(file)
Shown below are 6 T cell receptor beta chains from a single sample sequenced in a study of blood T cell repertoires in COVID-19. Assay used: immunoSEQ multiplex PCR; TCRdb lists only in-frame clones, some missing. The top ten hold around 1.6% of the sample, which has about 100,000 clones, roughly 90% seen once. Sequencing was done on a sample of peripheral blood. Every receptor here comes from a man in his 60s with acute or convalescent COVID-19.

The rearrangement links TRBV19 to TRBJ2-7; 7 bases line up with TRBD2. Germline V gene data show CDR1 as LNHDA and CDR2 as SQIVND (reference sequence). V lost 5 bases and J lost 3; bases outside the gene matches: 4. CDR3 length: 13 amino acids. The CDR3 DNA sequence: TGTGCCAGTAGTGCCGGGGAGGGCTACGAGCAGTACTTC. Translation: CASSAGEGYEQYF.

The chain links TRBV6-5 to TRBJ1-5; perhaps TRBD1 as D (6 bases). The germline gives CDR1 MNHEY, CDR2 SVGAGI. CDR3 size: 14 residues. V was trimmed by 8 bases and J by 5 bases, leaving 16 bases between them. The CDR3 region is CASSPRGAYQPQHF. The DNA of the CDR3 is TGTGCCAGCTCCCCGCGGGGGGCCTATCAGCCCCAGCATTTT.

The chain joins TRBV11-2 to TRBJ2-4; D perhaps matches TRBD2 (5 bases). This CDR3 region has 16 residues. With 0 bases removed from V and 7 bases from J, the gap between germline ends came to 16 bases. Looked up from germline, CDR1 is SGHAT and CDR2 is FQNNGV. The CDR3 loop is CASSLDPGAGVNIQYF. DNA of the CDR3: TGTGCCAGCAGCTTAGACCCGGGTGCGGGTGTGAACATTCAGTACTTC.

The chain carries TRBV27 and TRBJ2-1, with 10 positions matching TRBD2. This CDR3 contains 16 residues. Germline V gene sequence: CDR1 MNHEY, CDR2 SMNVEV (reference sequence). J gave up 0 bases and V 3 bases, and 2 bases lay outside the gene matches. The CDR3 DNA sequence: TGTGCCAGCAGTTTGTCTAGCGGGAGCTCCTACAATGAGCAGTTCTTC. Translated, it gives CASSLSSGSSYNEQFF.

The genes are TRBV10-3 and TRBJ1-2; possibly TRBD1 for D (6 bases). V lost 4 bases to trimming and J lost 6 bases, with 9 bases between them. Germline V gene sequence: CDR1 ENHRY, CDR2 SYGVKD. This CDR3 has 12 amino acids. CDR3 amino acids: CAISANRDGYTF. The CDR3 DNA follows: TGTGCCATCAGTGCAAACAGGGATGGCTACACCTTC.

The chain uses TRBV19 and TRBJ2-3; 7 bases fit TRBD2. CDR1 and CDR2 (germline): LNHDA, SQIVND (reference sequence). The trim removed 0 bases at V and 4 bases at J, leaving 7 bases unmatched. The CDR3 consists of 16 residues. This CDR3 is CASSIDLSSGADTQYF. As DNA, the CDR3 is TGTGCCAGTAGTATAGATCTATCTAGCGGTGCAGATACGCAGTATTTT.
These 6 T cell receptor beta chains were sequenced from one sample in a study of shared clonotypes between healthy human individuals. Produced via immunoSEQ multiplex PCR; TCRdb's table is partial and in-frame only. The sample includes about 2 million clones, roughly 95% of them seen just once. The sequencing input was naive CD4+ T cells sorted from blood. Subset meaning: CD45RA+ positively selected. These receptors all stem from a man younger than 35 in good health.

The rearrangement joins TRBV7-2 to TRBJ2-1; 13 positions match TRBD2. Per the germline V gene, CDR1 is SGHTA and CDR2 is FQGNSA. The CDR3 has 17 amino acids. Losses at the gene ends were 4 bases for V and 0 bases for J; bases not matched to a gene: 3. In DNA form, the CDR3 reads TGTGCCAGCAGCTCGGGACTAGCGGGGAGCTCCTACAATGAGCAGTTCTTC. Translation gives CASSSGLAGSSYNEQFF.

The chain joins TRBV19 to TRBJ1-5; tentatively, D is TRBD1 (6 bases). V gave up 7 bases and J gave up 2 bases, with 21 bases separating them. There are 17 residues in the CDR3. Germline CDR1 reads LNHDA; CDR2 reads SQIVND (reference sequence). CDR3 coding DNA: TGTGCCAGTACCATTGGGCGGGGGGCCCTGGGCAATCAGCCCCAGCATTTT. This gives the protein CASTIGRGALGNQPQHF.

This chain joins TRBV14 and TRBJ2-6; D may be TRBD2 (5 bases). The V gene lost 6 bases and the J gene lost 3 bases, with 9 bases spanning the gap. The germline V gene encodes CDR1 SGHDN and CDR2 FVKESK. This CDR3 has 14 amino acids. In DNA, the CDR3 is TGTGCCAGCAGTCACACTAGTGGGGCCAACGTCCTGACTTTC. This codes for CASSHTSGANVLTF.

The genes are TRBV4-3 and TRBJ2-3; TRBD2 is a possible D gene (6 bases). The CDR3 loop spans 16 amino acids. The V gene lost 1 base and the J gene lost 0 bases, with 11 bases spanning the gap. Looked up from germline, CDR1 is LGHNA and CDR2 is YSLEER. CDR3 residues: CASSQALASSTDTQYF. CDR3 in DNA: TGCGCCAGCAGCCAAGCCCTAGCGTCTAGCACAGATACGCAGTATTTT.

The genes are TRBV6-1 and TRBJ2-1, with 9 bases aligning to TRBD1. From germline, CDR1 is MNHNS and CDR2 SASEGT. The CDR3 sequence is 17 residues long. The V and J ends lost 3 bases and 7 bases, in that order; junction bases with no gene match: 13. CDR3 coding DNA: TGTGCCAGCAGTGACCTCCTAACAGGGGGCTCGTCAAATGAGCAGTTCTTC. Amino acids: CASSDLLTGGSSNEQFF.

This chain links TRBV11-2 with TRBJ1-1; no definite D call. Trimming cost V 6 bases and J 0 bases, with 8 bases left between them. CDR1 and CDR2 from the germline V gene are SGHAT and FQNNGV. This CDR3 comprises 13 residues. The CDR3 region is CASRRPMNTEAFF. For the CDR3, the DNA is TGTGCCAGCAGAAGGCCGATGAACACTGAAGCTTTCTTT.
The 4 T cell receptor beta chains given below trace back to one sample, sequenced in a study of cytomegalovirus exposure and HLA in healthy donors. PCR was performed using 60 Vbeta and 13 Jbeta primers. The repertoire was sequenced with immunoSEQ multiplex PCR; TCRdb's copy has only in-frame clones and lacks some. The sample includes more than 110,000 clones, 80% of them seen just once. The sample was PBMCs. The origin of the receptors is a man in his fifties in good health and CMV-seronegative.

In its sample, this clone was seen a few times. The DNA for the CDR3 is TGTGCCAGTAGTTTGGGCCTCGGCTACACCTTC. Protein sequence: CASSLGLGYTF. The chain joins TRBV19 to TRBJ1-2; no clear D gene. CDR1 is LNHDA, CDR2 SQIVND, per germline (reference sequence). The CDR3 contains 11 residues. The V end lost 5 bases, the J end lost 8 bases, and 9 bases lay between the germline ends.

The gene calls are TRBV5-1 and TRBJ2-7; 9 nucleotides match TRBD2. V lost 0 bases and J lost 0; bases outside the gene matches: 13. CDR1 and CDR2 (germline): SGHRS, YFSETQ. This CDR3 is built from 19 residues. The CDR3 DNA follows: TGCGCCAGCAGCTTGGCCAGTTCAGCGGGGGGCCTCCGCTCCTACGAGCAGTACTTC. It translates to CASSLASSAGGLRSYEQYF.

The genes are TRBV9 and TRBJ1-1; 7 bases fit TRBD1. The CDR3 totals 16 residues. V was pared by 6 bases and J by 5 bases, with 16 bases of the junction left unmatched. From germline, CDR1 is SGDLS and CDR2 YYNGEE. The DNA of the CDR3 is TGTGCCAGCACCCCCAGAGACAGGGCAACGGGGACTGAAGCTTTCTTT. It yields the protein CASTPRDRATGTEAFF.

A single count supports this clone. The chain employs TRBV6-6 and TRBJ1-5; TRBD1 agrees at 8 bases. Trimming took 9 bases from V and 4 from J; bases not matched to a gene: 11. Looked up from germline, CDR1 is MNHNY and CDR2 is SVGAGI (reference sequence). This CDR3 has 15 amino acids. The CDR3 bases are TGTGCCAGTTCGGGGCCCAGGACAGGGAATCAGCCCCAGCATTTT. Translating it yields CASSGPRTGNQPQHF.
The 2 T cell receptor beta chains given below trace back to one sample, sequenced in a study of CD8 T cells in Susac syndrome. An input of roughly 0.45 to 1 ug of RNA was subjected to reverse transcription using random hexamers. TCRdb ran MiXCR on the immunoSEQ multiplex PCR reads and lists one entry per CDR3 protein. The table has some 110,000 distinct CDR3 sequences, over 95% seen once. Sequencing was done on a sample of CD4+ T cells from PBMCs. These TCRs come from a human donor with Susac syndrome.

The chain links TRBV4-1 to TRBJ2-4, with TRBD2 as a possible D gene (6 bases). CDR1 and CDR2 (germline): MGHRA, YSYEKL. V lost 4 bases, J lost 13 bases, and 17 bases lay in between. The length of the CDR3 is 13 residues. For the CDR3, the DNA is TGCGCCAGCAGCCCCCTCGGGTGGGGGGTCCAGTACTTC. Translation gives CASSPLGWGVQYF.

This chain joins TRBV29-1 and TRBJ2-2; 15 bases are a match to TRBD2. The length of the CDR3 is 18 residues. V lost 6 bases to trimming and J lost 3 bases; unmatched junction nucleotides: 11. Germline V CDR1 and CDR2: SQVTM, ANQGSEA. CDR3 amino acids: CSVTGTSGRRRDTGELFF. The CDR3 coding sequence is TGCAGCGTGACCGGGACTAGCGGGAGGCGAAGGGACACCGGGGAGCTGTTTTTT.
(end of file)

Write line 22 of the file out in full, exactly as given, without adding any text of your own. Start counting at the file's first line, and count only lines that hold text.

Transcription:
This chain joins TRBV29-1 and TRBJ2-2; 15 bases are a match to TRBD2. The length of the CDR3 is 18 residues. V lost 6 bases to trimming and J lost 3 bases; unmatched junction nucleotides: 11. Germline V CDR1 and CDR2: SQVTM, ANQGSEA. CDR3 amino acids: CSVTGTSGRRRDTGELFF. The CDR3 coding sequence is TGCAGCGTGACCGGGACTAGCGGGAGGCGAAGGGACACCGGGGAGCTGTTTTTT.